Is 'Bohemian Rhapsody' worth watching? It's heavy on the rhapsody, but light on the bohemian
The Freddie Mercury biopic is thoroughly entertaining, but lacking in depth
In 1975, Queen famously split with their record label, EMI, over the label’s refusal to release the now-classic Bohemian Rhapsody as the first single from their album A Night at the Opera. EMI claimed that the six-minute-plus song was too long for a single. The label may well have levelled the same accusation at the gestation of new film Bohemian Rhapsody, a biopic of the band’s flamboyant lead singer Freddie Mercury.
The movie was originally touted in 2010, with notorious prankster Sacha Baron Cohen taking the lead role. Ben Whishaw also had his turn in Mercury’s signature white vest and leather jacket, before the 2018, Rami Malek, version of Mercury finally took to screens. Directors came thick and fast, too. Gone Girl’s David Fincher and The King’s Speech’s Tom Hooper were among those attached to the project before it eventually released as credited to Bryan Singer, although Dexter Fletcher actually took over directorial duties mid-shoot.
The convoluted inception of the movie can be seen in the final product, which, like much of Queen’s music, is something of a mishmash. While Queen’s musical meanderings became seminal, however, essentially inventing the “rock opera” genre, the movie doesn’t quite know what it is.
It’s very entertaining, that’s beyond doubt, with Queen’s music featuring heavily, Malek’s performance thoroughly on point and doubtless heading for awards season recognition, and some impressive staging – in particular the full-scale replica set of Queen’s epic 1985 Live Aid gig. But the movie is, to steal a line from Queen, more a “little silhouette” of the conundrum that was Mercury than an in-depth look at one of rock’s more intriguing characters.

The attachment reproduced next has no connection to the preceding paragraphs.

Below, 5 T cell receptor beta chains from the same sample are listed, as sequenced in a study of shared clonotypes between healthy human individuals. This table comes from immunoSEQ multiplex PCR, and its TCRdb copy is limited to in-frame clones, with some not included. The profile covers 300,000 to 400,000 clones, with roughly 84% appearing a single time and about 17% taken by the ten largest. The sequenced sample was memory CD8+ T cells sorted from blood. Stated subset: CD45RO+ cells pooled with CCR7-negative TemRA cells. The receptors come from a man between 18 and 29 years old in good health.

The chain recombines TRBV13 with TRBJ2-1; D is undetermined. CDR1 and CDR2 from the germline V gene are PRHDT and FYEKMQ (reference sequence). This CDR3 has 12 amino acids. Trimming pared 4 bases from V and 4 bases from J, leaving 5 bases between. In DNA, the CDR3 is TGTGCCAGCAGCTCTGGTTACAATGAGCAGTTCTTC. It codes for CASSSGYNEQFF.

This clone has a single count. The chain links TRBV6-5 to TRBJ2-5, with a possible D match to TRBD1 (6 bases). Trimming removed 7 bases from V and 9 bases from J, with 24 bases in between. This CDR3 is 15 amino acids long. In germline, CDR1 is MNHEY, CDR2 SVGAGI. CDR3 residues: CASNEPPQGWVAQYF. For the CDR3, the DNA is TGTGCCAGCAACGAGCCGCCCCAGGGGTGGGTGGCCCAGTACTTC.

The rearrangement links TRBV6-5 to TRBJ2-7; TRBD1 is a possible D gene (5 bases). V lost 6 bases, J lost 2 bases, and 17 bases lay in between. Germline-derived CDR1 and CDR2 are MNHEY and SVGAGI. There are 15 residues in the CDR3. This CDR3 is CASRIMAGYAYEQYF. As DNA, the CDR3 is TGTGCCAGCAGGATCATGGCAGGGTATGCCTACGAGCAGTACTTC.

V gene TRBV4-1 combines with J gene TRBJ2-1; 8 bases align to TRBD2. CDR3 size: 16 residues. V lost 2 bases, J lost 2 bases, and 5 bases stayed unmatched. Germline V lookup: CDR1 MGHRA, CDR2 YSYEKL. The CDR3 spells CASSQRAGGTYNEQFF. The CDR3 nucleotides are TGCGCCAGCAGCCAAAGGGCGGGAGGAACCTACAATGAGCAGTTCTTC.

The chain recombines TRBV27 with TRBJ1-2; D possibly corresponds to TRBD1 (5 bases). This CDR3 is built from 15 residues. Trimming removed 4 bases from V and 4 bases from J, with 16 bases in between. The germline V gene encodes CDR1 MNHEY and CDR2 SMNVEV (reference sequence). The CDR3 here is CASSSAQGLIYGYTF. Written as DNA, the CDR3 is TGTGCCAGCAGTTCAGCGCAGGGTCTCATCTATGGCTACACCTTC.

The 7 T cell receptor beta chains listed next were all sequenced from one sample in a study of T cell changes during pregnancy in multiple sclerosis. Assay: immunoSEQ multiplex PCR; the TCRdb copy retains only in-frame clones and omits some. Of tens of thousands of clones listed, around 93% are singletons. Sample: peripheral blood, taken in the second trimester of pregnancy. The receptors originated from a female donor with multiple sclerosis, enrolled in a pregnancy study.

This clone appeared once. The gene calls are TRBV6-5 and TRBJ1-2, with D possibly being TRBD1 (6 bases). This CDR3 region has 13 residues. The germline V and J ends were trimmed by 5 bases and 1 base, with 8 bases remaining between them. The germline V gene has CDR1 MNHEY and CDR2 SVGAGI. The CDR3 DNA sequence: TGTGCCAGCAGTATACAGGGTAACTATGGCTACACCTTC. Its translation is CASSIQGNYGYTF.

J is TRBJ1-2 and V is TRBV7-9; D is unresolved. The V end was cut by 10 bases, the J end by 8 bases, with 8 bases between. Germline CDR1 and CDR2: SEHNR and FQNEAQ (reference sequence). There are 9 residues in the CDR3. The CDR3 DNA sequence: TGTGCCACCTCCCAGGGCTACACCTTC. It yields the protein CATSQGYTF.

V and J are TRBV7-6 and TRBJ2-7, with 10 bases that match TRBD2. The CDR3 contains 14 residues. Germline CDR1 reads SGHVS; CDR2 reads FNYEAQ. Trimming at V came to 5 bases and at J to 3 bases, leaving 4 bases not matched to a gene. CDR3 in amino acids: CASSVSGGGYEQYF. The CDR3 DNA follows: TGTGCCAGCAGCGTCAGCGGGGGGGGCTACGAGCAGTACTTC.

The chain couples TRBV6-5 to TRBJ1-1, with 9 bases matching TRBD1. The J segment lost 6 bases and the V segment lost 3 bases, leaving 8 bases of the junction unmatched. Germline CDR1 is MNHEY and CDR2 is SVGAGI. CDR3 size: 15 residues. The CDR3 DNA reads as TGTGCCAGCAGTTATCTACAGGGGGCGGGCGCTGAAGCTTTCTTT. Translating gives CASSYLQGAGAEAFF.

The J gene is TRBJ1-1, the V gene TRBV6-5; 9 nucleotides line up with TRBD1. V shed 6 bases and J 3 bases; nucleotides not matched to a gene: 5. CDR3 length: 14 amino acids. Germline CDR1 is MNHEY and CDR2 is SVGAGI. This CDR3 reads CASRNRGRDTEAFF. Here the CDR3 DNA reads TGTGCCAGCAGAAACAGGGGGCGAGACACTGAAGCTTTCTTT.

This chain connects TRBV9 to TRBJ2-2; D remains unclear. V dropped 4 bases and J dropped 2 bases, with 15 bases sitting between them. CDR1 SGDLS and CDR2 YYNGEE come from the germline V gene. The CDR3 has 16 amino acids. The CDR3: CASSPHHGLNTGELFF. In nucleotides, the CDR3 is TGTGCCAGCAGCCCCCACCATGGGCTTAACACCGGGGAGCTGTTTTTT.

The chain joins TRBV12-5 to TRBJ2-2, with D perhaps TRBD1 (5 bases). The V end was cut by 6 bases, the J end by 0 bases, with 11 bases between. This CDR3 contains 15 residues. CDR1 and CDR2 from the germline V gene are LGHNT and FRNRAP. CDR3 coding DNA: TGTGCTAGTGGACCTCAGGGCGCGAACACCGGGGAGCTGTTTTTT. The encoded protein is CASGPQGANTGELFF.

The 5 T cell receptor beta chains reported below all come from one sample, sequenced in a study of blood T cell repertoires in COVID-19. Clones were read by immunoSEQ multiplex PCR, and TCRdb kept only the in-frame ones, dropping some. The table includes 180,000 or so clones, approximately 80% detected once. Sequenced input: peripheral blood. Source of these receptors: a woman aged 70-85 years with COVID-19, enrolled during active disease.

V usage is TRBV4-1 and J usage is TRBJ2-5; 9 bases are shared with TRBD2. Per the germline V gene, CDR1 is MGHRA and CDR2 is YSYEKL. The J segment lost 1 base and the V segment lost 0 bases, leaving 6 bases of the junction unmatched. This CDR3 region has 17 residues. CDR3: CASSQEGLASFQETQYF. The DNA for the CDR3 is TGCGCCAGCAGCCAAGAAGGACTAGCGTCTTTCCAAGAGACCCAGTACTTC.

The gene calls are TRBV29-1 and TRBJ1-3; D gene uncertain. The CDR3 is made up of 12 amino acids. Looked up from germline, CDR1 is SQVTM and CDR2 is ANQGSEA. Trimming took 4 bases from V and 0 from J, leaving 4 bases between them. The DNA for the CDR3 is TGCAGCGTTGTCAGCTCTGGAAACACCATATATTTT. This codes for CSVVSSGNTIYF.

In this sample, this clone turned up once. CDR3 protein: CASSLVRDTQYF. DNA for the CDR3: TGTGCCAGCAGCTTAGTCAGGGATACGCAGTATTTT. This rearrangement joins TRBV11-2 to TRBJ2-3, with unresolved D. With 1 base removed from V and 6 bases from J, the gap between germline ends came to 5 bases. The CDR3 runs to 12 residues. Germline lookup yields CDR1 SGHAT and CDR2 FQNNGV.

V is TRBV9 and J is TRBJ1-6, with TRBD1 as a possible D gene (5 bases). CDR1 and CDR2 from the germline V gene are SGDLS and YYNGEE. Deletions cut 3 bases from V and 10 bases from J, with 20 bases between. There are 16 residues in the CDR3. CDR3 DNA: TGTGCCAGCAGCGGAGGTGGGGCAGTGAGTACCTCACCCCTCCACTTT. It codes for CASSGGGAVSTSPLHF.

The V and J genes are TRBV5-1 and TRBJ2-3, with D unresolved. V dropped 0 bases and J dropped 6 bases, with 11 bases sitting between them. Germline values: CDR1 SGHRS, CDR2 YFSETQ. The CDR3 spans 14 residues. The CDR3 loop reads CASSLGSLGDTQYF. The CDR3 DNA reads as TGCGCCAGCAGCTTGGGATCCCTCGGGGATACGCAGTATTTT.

This can probably be explained through that convoluted production process. Baron Cohen reportedly left the project as he wanted to offer more of a look at Mercury’s life than the rest of Queen, who said they wanted family-friendly fare, and were adamant that the film should not sully their former bandmate’s legacy, while the producers were adamant on a PG-13 rating.
Mercury’s life, it’s fair to say, was anything but PG-13. Hence, his personal life is given a somewhat cursory treatment. There have been some cuts to the version we see in cinemas here, but Fox insists the cuts are mere “seconds,” and they don’t jar when watching, so it does seem that this is a problem with the film itself rather than the UAE release.
None of this is to take away from what is an extremely entertaining rock opera. If you love Queen’s music, you’ll love this film, but the music is definitely the strong point, and despite Malek’s five-star portrayal of the frontman, you can’t help feeling a little short-changed. His complex marriage to Mary Austin, his numerous extra-marital dalliances, his early life as a Parsi immigrant to the United Kingdom, and his often strained relationship with the bandmates who lived in his immense shadow are all rather side-tracked in favour of a middle-of-the-road rock biopic that takes the route of hagiography over serious character examination.
The supporting cast feel more like extras in the Freddie Mercury one-man-show, but even that one-man-show leaves us feeling that, given the subject matter of one of rock’s most fascinating and complicated icons, we could perhaps have learnt a little more than the rock legend cliches we’re offered.
Malek offers an utterly compelling performance as the Freddie Mercury we know, but the constraints of the film and that all-important PG-13 rating leave no time for the Freddie Mercury we don’t know, and that’s what we’d love to have seen more of.
Updated: November 11, 2018 05:33 PM